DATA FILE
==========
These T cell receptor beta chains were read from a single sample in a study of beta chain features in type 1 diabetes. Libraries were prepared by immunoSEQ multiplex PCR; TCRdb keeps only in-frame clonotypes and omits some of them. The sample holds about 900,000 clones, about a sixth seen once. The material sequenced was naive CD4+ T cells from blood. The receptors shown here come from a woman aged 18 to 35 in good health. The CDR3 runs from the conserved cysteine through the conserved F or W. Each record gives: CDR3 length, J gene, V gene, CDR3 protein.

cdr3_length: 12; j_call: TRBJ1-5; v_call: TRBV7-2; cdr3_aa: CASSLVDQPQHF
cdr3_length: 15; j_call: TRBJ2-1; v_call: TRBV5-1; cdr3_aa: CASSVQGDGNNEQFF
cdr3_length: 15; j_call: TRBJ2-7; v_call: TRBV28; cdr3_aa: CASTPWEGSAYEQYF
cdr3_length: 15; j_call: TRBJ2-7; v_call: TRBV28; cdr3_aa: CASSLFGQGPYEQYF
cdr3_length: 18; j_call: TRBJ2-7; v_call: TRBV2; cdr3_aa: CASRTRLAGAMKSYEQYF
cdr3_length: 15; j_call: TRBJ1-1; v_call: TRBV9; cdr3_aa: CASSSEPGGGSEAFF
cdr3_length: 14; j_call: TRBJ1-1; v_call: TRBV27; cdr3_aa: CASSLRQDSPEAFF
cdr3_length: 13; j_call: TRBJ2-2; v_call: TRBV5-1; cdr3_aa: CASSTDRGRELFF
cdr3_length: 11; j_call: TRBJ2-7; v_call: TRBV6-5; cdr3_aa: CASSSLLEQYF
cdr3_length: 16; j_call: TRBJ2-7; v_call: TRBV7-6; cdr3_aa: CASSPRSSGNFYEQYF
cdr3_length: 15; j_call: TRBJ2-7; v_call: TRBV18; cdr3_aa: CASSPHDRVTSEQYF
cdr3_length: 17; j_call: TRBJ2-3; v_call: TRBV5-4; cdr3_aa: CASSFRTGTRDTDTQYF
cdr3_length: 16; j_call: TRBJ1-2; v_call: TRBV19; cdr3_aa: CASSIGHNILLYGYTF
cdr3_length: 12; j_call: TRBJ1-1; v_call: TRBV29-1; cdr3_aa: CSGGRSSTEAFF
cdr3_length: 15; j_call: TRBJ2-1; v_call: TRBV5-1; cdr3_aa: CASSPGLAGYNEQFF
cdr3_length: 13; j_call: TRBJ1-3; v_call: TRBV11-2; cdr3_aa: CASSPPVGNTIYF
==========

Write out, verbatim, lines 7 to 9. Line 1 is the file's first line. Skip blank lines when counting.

cdr3_length: 15; j_call: TRBJ1-1; v_call: TRBV9; cdr3_aa: CASSSEPGGGSEAFF
cdr3_length: 14; j_call: TRBJ1-1; v_call: TRBV27; cdr3_aa: CASSLRQDSPEAFF
cdr3_length: 13; j_call: TRBJ2-2; v_call: TRBV5-1; cdr3_aa: CASSTDRGRELFF